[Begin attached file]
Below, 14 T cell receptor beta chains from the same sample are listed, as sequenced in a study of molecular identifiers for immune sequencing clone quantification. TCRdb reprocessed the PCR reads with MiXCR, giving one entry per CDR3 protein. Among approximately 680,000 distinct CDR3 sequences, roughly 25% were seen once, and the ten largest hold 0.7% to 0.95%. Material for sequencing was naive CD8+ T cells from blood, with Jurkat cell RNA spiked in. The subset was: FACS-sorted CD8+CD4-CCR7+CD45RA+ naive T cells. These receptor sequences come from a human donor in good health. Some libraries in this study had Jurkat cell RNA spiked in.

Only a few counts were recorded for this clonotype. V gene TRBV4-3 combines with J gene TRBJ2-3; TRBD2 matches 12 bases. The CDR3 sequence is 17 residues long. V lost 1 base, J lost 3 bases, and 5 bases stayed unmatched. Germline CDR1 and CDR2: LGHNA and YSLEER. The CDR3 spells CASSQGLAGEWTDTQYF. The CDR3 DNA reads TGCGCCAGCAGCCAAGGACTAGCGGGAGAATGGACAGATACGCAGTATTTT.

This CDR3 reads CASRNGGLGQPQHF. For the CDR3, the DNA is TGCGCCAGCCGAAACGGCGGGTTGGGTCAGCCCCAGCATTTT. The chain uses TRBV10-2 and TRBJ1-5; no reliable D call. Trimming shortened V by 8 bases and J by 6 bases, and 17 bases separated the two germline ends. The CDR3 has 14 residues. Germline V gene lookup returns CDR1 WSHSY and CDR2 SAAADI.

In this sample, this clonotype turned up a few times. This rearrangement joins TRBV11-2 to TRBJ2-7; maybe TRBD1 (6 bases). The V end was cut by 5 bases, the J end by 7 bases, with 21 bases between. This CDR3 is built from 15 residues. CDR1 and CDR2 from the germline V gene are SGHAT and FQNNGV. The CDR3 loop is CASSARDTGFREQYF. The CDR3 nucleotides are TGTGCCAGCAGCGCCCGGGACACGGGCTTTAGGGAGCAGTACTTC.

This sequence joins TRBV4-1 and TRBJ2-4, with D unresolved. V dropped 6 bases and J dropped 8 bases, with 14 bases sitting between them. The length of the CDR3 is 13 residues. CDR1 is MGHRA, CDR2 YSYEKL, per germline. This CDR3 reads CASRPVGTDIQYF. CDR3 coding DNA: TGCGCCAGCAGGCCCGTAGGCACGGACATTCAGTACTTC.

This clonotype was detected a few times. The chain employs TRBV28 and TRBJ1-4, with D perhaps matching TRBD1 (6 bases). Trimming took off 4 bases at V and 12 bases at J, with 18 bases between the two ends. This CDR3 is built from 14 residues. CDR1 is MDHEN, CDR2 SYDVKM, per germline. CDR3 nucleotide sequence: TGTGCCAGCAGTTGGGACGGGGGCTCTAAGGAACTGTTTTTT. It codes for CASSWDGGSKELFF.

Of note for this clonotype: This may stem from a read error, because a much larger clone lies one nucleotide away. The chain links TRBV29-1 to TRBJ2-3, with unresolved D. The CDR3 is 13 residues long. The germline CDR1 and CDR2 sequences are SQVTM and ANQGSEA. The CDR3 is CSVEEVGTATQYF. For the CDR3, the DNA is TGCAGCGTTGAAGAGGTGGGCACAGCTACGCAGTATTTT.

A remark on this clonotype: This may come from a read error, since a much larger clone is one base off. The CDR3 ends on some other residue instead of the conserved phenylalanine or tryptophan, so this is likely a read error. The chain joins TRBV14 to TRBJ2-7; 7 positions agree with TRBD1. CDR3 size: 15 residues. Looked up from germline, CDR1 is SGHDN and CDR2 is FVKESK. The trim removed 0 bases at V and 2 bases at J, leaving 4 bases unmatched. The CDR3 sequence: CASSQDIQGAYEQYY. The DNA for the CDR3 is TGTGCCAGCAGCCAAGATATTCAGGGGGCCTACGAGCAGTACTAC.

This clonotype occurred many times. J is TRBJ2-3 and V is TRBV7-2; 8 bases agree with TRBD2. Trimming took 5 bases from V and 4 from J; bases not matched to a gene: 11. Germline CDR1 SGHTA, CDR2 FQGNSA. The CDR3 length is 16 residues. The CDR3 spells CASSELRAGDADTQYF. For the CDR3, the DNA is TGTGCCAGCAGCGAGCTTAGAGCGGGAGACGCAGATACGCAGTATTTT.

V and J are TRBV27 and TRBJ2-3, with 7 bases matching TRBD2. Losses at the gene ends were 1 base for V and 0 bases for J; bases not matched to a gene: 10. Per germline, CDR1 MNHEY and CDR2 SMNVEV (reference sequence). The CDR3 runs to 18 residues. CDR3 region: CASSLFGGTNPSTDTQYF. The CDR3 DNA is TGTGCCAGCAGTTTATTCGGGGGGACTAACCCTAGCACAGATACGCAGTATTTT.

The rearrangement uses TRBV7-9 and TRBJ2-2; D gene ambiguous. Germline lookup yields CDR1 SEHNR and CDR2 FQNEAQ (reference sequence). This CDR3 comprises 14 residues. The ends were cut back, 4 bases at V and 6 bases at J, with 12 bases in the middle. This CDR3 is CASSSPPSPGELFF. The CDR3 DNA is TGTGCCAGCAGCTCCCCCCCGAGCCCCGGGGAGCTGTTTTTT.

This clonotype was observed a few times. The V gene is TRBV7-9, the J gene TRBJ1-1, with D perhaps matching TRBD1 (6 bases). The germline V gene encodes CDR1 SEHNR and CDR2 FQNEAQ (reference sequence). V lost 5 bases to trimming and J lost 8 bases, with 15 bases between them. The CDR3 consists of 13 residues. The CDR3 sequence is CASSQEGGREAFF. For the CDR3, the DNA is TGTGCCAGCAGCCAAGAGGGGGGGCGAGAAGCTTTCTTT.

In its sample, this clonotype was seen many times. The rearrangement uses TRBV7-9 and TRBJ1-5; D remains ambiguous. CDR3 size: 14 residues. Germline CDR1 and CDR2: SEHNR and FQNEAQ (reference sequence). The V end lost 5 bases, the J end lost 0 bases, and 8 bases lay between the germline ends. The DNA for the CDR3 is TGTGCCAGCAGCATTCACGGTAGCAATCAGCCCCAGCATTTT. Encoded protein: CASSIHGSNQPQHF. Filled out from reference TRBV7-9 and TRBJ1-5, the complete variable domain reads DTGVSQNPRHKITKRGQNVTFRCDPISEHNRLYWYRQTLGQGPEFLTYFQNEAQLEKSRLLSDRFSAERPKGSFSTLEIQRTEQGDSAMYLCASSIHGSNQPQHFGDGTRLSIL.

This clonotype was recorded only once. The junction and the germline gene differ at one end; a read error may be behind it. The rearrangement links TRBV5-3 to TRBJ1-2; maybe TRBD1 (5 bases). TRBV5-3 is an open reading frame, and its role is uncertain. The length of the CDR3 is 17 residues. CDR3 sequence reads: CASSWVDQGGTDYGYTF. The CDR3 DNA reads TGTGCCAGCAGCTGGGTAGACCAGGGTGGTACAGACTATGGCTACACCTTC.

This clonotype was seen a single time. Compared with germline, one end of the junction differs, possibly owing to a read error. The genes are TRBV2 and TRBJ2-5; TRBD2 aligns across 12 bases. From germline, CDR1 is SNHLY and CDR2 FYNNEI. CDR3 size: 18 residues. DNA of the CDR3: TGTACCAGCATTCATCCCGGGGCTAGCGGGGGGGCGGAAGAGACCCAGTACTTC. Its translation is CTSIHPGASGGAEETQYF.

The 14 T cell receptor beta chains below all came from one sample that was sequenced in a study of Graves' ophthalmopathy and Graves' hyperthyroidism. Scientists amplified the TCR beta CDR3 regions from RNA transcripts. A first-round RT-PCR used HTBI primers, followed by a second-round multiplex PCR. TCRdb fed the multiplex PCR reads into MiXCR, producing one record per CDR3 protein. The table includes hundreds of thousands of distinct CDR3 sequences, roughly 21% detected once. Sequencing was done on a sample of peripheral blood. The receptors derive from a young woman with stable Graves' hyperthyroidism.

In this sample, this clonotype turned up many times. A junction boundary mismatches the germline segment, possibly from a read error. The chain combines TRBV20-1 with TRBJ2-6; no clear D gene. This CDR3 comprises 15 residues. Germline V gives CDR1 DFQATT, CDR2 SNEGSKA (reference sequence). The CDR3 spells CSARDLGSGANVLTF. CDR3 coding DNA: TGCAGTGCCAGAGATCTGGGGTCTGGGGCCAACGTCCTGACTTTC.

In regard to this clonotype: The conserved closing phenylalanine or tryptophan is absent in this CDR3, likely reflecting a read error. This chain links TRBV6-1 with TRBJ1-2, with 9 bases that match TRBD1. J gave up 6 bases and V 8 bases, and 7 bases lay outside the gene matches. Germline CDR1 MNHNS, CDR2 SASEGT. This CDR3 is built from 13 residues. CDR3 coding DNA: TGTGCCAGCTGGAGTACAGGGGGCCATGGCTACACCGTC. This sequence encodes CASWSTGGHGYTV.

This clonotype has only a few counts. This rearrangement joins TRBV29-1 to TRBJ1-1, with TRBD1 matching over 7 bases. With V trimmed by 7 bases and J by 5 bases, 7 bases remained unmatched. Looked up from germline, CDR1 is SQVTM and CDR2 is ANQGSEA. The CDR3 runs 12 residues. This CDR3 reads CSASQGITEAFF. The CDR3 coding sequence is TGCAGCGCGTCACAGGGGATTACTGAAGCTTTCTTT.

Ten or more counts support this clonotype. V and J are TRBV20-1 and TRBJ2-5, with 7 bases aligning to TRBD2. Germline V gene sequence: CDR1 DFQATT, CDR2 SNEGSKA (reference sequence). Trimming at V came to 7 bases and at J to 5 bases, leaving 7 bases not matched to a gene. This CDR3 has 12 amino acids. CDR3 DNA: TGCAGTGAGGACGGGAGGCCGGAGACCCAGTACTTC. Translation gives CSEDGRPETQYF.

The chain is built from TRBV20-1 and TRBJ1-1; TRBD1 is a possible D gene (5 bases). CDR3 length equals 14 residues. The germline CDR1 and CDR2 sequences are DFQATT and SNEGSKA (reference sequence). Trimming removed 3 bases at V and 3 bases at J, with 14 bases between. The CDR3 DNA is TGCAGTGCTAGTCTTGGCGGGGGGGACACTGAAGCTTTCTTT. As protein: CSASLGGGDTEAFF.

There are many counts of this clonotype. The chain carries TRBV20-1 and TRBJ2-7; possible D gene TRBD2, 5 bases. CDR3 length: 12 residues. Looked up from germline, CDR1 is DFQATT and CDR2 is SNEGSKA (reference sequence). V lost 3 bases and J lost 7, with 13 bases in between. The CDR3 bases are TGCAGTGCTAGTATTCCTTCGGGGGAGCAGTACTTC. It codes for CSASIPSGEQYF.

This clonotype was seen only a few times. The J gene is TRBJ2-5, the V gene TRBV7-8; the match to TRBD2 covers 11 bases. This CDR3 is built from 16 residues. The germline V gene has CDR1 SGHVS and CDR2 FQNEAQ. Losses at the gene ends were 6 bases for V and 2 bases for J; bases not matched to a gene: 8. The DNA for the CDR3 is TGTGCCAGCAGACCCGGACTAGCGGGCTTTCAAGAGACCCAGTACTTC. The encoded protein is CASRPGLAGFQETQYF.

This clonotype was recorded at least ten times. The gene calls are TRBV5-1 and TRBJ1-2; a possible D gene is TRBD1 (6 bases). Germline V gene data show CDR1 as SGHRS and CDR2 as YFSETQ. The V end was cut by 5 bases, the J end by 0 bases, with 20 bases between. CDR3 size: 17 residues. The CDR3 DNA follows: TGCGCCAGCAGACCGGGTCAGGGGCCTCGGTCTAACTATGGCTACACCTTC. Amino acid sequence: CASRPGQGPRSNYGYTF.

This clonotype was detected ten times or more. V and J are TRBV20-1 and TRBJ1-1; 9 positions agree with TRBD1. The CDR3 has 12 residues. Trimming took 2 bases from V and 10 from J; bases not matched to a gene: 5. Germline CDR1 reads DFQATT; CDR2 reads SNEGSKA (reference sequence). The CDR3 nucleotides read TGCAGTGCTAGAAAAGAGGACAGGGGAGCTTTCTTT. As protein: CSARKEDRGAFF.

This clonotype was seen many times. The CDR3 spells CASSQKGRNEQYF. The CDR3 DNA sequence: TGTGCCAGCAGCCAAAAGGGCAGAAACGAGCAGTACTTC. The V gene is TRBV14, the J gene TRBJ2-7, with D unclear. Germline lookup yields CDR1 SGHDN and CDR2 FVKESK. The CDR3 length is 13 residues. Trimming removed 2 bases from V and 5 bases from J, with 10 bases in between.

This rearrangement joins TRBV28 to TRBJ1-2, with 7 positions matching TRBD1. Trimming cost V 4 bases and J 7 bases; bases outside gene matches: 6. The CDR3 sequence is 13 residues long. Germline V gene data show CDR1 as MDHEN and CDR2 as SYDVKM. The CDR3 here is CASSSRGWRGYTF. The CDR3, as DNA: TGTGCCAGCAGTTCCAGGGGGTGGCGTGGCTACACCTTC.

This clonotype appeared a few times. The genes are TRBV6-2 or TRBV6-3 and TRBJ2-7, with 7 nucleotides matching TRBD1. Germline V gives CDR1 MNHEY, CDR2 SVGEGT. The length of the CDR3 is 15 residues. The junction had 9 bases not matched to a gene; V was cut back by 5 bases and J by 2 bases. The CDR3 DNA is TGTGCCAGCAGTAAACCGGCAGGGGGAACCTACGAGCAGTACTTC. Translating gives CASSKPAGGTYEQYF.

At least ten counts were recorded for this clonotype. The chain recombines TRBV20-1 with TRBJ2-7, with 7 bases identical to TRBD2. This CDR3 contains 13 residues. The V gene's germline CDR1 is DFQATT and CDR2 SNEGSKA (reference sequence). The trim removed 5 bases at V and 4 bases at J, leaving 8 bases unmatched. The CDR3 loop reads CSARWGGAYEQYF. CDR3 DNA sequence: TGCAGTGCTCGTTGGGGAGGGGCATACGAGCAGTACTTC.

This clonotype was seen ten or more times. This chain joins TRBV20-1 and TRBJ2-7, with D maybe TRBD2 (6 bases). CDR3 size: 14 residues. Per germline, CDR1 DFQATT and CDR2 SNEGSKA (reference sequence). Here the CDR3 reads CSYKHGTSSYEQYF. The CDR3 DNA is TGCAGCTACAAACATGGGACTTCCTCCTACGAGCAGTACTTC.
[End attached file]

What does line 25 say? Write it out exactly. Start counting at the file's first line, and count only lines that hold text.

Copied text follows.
This clonotype was detected ten times or more. V and J are TRBV20-1 and TRBJ1-1; 9 positions agree with TRBD1. The CDR3 has 12 residues. Trimming took 2 bases from V and 10 from J; bases not matched to a gene: 5. Germline CDR1 reads DFQATT; CDR2 reads SNEGSKA (reference sequence). The CDR3 nucleotides read TGCAGTGCTAGAAAAGAGGACAGGGGAGCTTTCTTT. As protein: CSARKEDRGAFF.